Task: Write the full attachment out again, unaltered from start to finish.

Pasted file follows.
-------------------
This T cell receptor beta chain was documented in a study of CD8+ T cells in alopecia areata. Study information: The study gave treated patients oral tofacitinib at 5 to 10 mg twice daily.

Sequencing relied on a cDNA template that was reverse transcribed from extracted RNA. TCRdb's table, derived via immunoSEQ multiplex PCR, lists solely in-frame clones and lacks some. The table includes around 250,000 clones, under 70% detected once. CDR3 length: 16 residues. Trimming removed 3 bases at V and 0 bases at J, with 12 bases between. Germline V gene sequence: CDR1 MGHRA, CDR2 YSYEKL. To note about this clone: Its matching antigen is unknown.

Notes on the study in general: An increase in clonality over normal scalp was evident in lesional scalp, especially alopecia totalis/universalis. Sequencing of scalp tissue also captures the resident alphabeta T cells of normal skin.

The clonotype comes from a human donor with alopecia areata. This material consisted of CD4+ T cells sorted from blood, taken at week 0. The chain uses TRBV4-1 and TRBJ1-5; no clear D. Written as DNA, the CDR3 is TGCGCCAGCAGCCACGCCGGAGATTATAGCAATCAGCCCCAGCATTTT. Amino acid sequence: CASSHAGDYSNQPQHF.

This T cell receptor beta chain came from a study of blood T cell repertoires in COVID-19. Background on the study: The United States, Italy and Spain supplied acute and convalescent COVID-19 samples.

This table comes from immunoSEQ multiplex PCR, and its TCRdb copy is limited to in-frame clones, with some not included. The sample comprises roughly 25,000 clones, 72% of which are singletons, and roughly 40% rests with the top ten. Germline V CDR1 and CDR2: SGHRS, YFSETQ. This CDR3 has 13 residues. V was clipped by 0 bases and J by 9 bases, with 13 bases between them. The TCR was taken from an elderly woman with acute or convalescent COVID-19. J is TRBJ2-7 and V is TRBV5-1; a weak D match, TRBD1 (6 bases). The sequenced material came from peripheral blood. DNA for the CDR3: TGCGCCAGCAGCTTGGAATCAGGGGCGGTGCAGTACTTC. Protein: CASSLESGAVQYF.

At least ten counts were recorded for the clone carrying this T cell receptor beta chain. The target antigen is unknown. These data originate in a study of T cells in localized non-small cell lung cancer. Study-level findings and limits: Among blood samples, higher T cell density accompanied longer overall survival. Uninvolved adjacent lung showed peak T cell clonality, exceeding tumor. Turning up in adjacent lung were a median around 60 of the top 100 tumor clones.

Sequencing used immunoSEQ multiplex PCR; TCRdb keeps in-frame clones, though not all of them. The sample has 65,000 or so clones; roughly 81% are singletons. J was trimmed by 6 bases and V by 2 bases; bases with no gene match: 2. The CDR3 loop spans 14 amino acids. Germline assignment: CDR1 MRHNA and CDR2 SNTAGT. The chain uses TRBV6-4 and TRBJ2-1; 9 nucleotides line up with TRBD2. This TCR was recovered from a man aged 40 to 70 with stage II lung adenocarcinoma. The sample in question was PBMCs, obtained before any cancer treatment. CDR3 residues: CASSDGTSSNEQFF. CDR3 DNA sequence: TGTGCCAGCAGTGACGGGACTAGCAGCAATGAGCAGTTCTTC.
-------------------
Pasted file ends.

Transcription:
This T cell receptor beta chain was documented in a study of CD8+ T cells in alopecia areata. Study information: The study gave treated patients oral tofacitinib at 5 to 10 mg twice daily.

Sequencing relied on a cDNA template that was reverse transcribed from extracted RNA. TCRdb's table, derived via immunoSEQ multiplex PCR, lists solely in-frame clones and lacks some. The table includes around 250,000 clones, under 70% detected once. CDR3 length: 16 residues. Trimming removed 3 bases at V and 0 bases at J, with 12 bases between. Germline V gene sequence: CDR1 MGHRA, CDR2 YSYEKL. To note about this clone: Its matching antigen is unknown.

Notes on the study in general: An increase in clonality over normal scalp was evident in lesional scalp, especially alopecia totalis/universalis. Sequencing of scalp tissue also captures the resident alphabeta T cells of normal skin.

The clonotype comes from a human donor with alopecia areata. This material consisted of CD4+ T cells sorted from blood, taken at week 0. The chain uses TRBV4-1 and TRBJ1-5; no clear D. Written as DNA, the CDR3 is TGCGCCAGCAGCCACGCCGGAGATTATAGCAATCAGCCCCAGCATTTT. Amino acid sequence: CASSHAGDYSNQPQHF.

This T cell receptor beta chain came from a study of blood T cell repertoires in COVID-19. Background on the study: The United States, Italy and Spain supplied acute and convalescent COVID-19 samples.

This table comes from immunoSEQ multiplex PCR, and its TCRdb copy is limited to in-frame clones, with some not included. The sample comprises roughly 25,000 clones, 72% of which are singletons, and roughly 40% rests with the top ten. Germline V CDR1 and CDR2: SGHRS, YFSETQ. This CDR3 has 13 residues. V was clipped by 0 bases and J by 9 bases, with 13 bases between them. The TCR was taken from an elderly woman with acute or convalescent COVID-19. J is TRBJ2-7 and V is TRBV5-1; a weak D match, TRBD1 (6 bases). The sequenced material came from peripheral blood. DNA for the CDR3: TGCGCCAGCAGCTTGGAATCAGGGGCGGTGCAGTACTTC. Protein: CASSLESGAVQYF.

At least ten counts were recorded for the clone carrying this T cell receptor beta chain. The target antigen is unknown. These data originate in a study of T cells in localized non-small cell lung cancer. Study-level findings and limits: Among blood samples, higher T cell density accompanied longer overall survival. Uninvolved adjacent lung showed peak T cell clonality, exceeding tumor. Turning up in adjacent lung were a median around 60 of the top 100 tumor clones.

Sequencing used immunoSEQ multiplex PCR; TCRdb keeps in-frame clones, though not all of them. The sample has 65,000 or so clones; roughly 81% are singletons. J was trimmed by 6 bases and V by 2 bases; bases with no gene match: 2. The CDR3 loop spans 14 amino acids. Germline assignment: CDR1 MRHNA and CDR2 SNTAGT. The chain uses TRBV6-4 and TRBJ2-1; 9 nucleotides line up with TRBD2. This TCR was recovered from a man aged 40 to 70 with stage II lung adenocarcinoma. The sample in question was PBMCs, obtained before any cancer treatment. CDR3 residues: CASSDGTSSNEQFF. CDR3 DNA sequence: TGTGCCAGCAGTGACGGGACTAGCAGCAATGAGCAGTTCTTC.